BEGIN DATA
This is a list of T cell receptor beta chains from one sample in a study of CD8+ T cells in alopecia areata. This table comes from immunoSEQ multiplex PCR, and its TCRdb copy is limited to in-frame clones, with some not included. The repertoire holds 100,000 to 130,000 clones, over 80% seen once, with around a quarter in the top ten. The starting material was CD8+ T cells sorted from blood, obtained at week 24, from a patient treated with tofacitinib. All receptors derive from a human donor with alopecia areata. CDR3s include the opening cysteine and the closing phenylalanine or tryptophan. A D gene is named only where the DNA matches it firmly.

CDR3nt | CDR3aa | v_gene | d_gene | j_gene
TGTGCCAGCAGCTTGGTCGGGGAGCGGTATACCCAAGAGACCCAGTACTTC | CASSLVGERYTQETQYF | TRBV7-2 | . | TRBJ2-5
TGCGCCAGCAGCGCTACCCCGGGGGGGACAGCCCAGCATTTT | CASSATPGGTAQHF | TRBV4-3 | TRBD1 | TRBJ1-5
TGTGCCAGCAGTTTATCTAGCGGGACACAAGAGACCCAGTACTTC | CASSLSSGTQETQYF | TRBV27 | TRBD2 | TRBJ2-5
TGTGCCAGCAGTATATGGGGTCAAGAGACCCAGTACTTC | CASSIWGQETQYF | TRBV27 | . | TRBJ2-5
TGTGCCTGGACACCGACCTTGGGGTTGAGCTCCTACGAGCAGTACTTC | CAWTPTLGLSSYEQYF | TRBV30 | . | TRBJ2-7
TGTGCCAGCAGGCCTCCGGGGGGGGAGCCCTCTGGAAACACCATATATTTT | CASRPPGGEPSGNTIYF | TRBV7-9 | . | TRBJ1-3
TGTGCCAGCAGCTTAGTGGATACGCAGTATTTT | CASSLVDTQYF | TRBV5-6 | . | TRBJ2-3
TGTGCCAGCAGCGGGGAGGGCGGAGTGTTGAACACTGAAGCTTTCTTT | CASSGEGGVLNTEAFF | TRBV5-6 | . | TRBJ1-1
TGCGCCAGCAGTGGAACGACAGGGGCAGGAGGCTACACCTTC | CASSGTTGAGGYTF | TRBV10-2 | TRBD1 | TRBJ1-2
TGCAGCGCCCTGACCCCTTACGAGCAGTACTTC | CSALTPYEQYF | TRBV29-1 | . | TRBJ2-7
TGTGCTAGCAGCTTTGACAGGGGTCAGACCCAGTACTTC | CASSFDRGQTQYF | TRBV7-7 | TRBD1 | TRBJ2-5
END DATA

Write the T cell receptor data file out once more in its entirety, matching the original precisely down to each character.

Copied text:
This is a list of T cell receptor beta chains from one sample in a study of CD8+ T cells in alopecia areata. This table comes from immunoSEQ multiplex PCR, and its TCRdb copy is limited to in-frame clones, with some not included. The repertoire holds 100,000 to 130,000 clones, over 80% seen once, with around a quarter in the top ten. The starting material was CD8+ T cells sorted from blood, obtained at week 24, from a patient treated with tofacitinib. All receptors derive from a human donor with alopecia areata. CDR3s include the opening cysteine and the closing phenylalanine or tryptophan. A D gene is named only where the DNA matches it firmly.

CDR3nt | CDR3aa | v_gene | d_gene | j_gene
TGTGCCAGCAGCTTGGTCGGGGAGCGGTATACCCAAGAGACCCAGTACTTC | CASSLVGERYTQETQYF | TRBV7-2 | . | TRBJ2-5
TGCGCCAGCAGCGCTACCCCGGGGGGGACAGCCCAGCATTTT | CASSATPGGTAQHF | TRBV4-3 | TRBD1 | TRBJ1-5
TGTGCCAGCAGTTTATCTAGCGGGACACAAGAGACCCAGTACTTC | CASSLSSGTQETQYF | TRBV27 | TRBD2 | TRBJ2-5
TGTGCCAGCAGTATATGGGGTCAAGAGACCCAGTACTTC | CASSIWGQETQYF | TRBV27 | . | TRBJ2-5
TGTGCCTGGACACCGACCTTGGGGTTGAGCTCCTACGAGCAGTACTTC | CAWTPTLGLSSYEQYF | TRBV30 | . | TRBJ2-7
TGTGCCAGCAGGCCTCCGGGGGGGGAGCCCTCTGGAAACACCATATATTTT | CASRPPGGEPSGNTIYF | TRBV7-9 | . | TRBJ1-3
TGTGCCAGCAGCTTAGTGGATACGCAGTATTTT | CASSLVDTQYF | TRBV5-6 | . | TRBJ2-3
TGTGCCAGCAGCGGGGAGGGCGGAGTGTTGAACACTGAAGCTTTCTTT | CASSGEGGVLNTEAFF | TRBV5-6 | . | TRBJ1-1
TGCGCCAGCAGTGGAACGACAGGGGCAGGAGGCTACACCTTC | CASSGTTGAGGYTF | TRBV10-2 | TRBD1 | TRBJ1-2
TGCAGCGCCCTGACCCCTTACGAGCAGTACTTC | CSALTPYEQYF | TRBV29-1 | . | TRBJ2-7
TGTGCTAGCAGCTTTGACAGGGGTCAGACCCAGTACTTC | CASSFDRGQTQYF | TRBV7-7 | TRBD1 | TRBJ2-5